You could say that Steve Sando is full of beans, and that’s OK with him. This Napa Valley vegetable grower spends his days collecting heirloom seeds and growing delicious old-fashioned varieties of tomatoes, grains, chiles and beans. But his love is beans. And when it comes to heirloom beans, his Rancho Gordo specialty food company may well be the ultimate source, sparking a culinary revival in this simple staple.
You’ll find Sando’s beans on some of America’s best restaurant menus—stuffed into fat and tender ravioli, slathered on crostini toasts or puréed with fresh rosemary to serve with lamb at spots like Per Se in New York City, CityZen in Washington, D.C., and French Laundry in Yountville, Calif.
While it’s truly amazing to discover the variety of flavors and textures in these rare legumes, Sando says saving heirloom beans also protects genetic diversity and celebrates indigenous, heritage foods. Some of his beans are Native American varieties; others come from Mexico and points south. He scours the countryside for heirloom beans to test in field trials every year. He sells 30 varieties by mail order or internet and at San Francisco’s Ferry Plaza market, where his stall is a vibrant confetti of red, black, white, gold and mottled purple beauties. The difference in varieties is obvious to the eye, but the real surprise is on the tongue. Simmered with a little onion and garlic, these unique beans reveal their many nuances. Most change color as they cook. Some remain firm; others turn soft and starchy, collapsing into a rich, creamy “pot likker” sauce. Each has its own distinctive flavor, from fresh and “beany” to earthy, meaty and even nutty.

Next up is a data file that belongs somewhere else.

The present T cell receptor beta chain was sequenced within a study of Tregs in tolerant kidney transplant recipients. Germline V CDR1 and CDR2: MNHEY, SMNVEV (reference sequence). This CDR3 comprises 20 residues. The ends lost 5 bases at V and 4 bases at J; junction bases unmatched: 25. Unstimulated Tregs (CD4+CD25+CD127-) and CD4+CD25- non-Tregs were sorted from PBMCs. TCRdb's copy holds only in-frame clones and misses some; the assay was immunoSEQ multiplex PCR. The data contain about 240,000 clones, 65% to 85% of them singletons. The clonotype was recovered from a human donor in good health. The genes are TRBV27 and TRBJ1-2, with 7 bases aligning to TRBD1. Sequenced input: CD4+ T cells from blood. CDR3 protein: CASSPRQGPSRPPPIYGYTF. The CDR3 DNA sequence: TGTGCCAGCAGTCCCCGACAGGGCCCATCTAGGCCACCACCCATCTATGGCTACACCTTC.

By Cinda Chavich, a food writer in Calgary, Alberta.
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